Wales school sex education classes 'should be compulsory'
Lessons about sexuality and relationships should be compulsory in schools, say Welsh Government advisers on domestic violence.
Parents would not be able to take children out of classes, under proposals being considered.
The education minister will decide soon whether to make new-look relationships and sexuality education (RSE) compulsory for three to 16-year-olds as part of Wales' new curriculum.
An announcement is expected this week.
The vast majority of responses to a consultation opposed the idea, but government adviser Yasmin Khan said it should "absolutely be compulsory".
The new curriculum, due to start in 2022, would include much broader topics than the sex education currently only taught in secondary schools.
Schools would get guidance on "age and developmentally appropriate" RSE. The government has also said it "fully expects schools to be teaching RSE that is inclusive of LGBTQI+ learners".
However 87.5% of responses to a consultation opposed the idea of making it compulsory, compared to 10.2% in favour.
Objectors said parents should retain the right to withdraw children from lessons.
Ms Khan and her fellow adviser Nazir Afzal said parents need to be involved early in preparing for the curriculum changes to avoid protests such as those seen outside schools in Birmingham.
Demonstrations have been held outside schools in the city by people who object to children being taught about LGBT relationship.
In their annual report, the advisers say they are working with women and families "to provide a counter-narrative to ensure there is no miscommunication or misunderstandings".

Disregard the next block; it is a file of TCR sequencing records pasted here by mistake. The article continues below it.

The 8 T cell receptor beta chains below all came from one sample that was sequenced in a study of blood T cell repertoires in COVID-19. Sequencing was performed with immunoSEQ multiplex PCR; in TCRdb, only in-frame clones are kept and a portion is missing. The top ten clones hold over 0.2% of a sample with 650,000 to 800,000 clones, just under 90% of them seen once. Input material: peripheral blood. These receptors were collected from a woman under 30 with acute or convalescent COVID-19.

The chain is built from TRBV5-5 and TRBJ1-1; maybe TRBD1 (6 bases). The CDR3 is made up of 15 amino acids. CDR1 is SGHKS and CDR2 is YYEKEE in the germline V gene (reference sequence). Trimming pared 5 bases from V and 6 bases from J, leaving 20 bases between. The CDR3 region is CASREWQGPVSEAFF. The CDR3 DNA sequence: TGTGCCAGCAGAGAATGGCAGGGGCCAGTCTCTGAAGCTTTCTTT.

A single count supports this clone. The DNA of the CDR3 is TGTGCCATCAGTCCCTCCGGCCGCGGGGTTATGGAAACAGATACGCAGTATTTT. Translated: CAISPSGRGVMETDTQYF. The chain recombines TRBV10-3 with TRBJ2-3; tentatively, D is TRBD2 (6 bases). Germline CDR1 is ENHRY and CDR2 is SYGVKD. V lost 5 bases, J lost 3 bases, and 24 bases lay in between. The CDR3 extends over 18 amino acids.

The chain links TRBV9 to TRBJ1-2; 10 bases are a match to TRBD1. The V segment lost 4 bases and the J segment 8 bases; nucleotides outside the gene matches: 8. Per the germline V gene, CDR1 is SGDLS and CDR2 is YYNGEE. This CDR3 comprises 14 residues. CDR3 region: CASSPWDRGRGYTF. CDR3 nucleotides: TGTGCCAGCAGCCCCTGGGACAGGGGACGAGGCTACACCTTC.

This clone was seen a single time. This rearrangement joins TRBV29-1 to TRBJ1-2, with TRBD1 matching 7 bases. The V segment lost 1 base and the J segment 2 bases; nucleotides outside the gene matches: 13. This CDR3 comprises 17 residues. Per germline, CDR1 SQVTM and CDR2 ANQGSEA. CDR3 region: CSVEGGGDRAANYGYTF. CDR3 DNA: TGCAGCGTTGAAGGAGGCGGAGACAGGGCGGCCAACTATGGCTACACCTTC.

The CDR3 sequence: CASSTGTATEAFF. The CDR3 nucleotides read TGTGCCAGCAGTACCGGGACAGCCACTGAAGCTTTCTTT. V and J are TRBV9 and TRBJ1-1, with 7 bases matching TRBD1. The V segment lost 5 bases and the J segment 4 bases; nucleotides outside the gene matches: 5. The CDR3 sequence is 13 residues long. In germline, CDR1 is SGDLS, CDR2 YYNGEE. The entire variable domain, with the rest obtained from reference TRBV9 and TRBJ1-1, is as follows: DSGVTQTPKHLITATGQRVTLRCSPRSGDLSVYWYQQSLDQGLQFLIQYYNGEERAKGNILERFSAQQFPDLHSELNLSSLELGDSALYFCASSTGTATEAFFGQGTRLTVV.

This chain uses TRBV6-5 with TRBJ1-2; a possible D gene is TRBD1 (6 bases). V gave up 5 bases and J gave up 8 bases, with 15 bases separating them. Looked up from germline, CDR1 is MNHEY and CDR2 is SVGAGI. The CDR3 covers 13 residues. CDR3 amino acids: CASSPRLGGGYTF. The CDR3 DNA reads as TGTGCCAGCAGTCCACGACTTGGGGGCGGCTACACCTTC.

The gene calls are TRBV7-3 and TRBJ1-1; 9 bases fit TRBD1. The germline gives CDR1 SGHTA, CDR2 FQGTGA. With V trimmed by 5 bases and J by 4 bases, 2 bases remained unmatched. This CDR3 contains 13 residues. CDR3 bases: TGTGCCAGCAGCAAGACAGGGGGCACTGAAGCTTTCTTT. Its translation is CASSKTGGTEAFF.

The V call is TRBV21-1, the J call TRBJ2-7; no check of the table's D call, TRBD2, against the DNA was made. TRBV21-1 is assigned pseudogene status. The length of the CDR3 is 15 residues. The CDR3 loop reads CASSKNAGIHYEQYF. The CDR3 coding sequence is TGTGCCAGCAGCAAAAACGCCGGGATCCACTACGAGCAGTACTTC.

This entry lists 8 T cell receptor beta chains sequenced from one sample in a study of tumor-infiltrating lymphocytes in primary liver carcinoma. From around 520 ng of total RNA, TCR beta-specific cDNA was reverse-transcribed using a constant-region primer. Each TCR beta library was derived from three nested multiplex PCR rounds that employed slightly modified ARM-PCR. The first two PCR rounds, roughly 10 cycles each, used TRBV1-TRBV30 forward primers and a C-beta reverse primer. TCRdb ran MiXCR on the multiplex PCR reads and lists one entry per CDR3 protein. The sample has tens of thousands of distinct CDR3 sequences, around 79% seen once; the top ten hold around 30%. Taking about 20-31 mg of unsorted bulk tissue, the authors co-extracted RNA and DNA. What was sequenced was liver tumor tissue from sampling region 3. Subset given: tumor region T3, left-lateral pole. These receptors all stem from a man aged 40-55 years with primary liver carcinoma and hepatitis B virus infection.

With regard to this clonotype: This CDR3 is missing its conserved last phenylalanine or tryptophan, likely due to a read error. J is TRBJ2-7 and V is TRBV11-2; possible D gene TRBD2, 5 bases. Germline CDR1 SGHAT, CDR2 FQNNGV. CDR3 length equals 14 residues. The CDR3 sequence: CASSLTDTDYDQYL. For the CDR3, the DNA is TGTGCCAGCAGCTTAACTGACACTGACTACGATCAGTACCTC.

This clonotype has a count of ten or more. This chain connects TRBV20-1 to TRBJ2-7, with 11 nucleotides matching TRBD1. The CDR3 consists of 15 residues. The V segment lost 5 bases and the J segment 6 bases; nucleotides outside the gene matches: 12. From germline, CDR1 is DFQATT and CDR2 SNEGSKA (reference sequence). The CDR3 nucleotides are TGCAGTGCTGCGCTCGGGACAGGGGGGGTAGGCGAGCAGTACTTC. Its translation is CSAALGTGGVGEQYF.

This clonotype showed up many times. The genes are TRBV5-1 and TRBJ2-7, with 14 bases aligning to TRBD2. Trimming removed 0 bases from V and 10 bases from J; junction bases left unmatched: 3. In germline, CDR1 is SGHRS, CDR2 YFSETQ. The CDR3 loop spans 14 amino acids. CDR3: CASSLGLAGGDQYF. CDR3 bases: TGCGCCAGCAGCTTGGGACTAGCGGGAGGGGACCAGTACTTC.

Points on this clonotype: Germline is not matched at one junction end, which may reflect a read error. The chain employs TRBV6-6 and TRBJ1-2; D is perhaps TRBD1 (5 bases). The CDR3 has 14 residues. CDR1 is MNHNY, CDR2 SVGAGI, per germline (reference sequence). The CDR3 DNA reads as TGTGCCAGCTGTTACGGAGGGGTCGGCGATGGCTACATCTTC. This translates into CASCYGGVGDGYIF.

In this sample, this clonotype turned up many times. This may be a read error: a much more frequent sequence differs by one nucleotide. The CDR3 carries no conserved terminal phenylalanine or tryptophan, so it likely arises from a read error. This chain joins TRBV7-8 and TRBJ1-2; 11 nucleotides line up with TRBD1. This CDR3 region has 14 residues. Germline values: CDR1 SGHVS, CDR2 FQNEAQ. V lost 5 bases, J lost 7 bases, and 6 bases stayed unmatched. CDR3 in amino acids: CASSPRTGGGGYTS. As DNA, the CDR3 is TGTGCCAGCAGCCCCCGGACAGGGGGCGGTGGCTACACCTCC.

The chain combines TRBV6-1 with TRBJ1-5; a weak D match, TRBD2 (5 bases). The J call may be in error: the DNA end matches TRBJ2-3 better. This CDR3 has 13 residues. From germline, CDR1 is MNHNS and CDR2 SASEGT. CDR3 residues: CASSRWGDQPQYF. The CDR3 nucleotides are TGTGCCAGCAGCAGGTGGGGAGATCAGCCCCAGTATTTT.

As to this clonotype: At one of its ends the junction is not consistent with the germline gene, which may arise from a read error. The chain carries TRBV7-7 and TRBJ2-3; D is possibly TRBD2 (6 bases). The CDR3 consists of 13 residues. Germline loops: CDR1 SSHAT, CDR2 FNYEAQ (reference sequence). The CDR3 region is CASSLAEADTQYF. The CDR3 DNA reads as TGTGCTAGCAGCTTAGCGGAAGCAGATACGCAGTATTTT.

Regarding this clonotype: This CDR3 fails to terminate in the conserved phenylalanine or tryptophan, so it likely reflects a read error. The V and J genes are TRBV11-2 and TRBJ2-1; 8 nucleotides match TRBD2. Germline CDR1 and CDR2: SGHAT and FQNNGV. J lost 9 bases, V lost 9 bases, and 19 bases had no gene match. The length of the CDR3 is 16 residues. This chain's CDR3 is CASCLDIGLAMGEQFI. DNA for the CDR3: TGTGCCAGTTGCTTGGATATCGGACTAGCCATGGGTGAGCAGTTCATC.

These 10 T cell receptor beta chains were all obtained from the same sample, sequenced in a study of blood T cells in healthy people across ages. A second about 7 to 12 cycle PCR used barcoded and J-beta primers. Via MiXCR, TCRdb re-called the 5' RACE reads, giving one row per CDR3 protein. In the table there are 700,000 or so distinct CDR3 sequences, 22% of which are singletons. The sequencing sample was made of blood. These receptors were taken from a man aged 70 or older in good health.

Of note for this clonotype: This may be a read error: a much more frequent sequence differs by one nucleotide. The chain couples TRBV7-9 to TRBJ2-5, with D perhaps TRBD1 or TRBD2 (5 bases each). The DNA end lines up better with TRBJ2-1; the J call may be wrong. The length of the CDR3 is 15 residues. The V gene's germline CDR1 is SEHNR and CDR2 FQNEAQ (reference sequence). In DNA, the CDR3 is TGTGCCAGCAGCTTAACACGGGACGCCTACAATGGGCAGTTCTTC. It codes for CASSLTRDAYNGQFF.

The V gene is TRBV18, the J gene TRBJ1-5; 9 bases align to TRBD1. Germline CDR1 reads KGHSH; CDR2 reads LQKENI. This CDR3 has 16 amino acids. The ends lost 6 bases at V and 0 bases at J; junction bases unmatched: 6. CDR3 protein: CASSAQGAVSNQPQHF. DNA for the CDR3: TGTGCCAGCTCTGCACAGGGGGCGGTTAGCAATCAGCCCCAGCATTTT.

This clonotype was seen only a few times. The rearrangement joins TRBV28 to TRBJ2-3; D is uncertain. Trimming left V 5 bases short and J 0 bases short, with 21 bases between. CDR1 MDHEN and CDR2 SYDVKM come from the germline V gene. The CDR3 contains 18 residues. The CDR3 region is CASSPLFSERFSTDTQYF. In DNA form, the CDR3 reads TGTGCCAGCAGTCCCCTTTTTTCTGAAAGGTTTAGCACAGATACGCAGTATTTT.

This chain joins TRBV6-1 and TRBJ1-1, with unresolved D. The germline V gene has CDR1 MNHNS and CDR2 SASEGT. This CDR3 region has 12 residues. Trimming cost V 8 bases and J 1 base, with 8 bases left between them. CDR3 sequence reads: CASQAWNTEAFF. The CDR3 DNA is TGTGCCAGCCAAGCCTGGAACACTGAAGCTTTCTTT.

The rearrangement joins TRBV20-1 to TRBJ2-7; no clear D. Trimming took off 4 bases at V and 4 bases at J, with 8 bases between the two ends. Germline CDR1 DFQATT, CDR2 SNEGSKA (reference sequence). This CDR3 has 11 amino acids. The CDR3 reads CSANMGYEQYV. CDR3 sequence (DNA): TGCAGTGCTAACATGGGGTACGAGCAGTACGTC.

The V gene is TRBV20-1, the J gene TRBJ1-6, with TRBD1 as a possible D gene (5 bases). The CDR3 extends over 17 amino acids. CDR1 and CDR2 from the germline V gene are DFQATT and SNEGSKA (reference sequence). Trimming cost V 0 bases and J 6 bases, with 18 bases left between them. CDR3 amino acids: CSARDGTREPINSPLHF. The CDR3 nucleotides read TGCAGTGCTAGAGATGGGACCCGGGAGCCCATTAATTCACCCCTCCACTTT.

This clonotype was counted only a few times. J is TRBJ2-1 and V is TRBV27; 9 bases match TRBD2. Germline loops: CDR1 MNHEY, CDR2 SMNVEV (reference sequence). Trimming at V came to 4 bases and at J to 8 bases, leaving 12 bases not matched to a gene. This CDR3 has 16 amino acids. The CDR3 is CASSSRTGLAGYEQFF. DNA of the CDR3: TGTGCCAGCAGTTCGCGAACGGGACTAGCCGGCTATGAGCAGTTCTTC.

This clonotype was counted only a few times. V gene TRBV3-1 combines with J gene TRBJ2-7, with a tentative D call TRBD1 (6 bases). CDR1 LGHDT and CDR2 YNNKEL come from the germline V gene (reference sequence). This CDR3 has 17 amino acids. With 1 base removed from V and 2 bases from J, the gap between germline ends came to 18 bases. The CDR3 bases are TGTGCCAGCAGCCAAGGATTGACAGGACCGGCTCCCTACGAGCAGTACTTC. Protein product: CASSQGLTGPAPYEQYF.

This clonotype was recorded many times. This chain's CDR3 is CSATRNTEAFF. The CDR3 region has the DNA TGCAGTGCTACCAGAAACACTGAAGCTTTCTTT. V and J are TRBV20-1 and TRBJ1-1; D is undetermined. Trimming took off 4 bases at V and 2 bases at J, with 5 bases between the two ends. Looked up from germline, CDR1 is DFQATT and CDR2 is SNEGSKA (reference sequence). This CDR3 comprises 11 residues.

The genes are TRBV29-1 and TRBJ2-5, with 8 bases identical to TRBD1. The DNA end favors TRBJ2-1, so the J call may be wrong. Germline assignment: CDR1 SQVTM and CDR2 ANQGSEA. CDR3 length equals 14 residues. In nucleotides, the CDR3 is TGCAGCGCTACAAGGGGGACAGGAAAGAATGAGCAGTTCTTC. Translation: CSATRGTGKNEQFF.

"So-called community leaders have previously been the main conduit but this has often proved futile," they say.
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Ms Khan, who founded the Halo Project for victims of honour-based violence, said: "We've learned from West Midlands that mediation is the last resort.
"We need to make sure that parents have a responsibility and they understand their responsibility and the content of that curriculum."
She added: "I think that's something that should be compulsory. I think every child has a right.
"If we are there to protect the most vulnerable, including children, then they have an absolute right to be protected.
"Education is one of the single things we can do to change behaviour. It absolutely should be compulsory."
School is the best place, it's the safest environment, for young people to understand what relationships are
Ms Khan said there was "an awful lot of miscommunication" and "a lack of understanding of exactly the content of that curriculum".
"Once families understand what that content is they can then start to make informed decisions," she said.
Former prosecutor Mr Afzal, who has been mediating between schools and protestors in Birmingham, said: "School is the best place, it's the safest environment, for young people to understand what relationships are, what good relationships are, what an abusive relationship is.
"So we are just preparing really to ensure we don't have the same conflict in Wales that we already have seen in England."
He accused the UK government of being "quite cowardly" by not being prescriptive about what schools should teach.
"The Welsh Government and the Welsh authorities are going to provide leadership which has been lacking in England," he said.
Referring to some faith groups, he said there needed to be "conversations" with "people who have very fundamentalist views about what can and should be taught".
The Welsh Government said RSE would be "a statutory part of the new curriculum for all learners" from ages three to 16.
However officials could not say whether that meant it would be compulsory for all children to take part in such lessons.